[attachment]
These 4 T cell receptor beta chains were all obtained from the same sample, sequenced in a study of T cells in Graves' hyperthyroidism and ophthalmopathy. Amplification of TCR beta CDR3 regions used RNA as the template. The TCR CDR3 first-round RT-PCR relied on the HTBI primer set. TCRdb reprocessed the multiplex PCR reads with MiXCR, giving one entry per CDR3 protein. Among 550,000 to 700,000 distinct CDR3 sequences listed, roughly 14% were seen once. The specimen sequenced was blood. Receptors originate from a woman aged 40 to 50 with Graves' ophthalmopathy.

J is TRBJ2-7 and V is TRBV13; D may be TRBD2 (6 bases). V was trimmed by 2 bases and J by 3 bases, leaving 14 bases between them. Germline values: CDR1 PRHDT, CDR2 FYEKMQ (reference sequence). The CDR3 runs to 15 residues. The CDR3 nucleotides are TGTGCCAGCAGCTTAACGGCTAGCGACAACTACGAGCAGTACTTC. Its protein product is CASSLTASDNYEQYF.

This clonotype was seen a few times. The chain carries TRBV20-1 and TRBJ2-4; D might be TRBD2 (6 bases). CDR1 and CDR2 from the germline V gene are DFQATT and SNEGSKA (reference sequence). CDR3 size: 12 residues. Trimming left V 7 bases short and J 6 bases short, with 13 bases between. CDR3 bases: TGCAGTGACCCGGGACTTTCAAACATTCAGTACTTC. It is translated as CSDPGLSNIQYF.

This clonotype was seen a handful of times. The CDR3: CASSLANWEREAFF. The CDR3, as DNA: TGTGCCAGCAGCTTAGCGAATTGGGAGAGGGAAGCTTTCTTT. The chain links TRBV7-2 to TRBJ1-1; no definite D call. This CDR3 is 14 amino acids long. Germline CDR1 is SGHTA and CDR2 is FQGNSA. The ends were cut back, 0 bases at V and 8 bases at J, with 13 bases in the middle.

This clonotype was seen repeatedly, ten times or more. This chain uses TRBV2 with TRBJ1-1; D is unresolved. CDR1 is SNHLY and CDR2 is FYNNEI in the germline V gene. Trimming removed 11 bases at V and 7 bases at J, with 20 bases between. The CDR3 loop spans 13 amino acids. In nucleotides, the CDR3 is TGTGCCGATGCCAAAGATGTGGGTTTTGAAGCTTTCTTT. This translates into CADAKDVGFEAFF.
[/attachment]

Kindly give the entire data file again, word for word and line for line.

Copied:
These 4 T cell receptor beta chains were all obtained from the same sample, sequenced in a study of T cells in Graves' hyperthyroidism and ophthalmopathy. Amplification of TCR beta CDR3 regions used RNA as the template. The TCR CDR3 first-round RT-PCR relied on the HTBI primer set. TCRdb reprocessed the multiplex PCR reads with MiXCR, giving one entry per CDR3 protein. Among 550,000 to 700,000 distinct CDR3 sequences listed, roughly 14% were seen once. The specimen sequenced was blood. Receptors originate from a woman aged 40 to 50 with Graves' ophthalmopathy.

J is TRBJ2-7 and V is TRBV13; D may be TRBD2 (6 bases). V was trimmed by 2 bases and J by 3 bases, leaving 14 bases between them. Germline values: CDR1 PRHDT, CDR2 FYEKMQ (reference sequence). The CDR3 runs to 15 residues. The CDR3 nucleotides are TGTGCCAGCAGCTTAACGGCTAGCGACAACTACGAGCAGTACTTC. Its protein product is CASSLTASDNYEQYF.

This clonotype was seen a few times. The chain carries TRBV20-1 and TRBJ2-4; D might be TRBD2 (6 bases). CDR1 and CDR2 from the germline V gene are DFQATT and SNEGSKA (reference sequence). CDR3 size: 12 residues. Trimming left V 7 bases short and J 6 bases short, with 13 bases between. CDR3 bases: TGCAGTGACCCGGGACTTTCAAACATTCAGTACTTC. It is translated as CSDPGLSNIQYF.

This clonotype was seen a handful of times. The CDR3: CASSLANWEREAFF. The CDR3, as DNA: TGTGCCAGCAGCTTAGCGAATTGGGAGAGGGAAGCTTTCTTT. The chain links TRBV7-2 to TRBJ1-1; no definite D call. This CDR3 is 14 amino acids long. Germline CDR1 is SGHTA and CDR2 is FQGNSA. The ends were cut back, 0 bases at V and 8 bases at J, with 13 bases in the middle.

This clonotype was seen repeatedly, ten times or more. This chain uses TRBV2 with TRBJ1-1; D is unresolved. CDR1 is SNHLY and CDR2 is FYNNEI in the germline V gene. Trimming removed 11 bases at V and 7 bases at J, with 20 bases between. The CDR3 loop spans 13 amino acids. In nucleotides, the CDR3 is TGTGCCGATGCCAAAGATGTGGGTTTTGAAGCTTTCTTT. This translates into CADAKDVGFEAFF.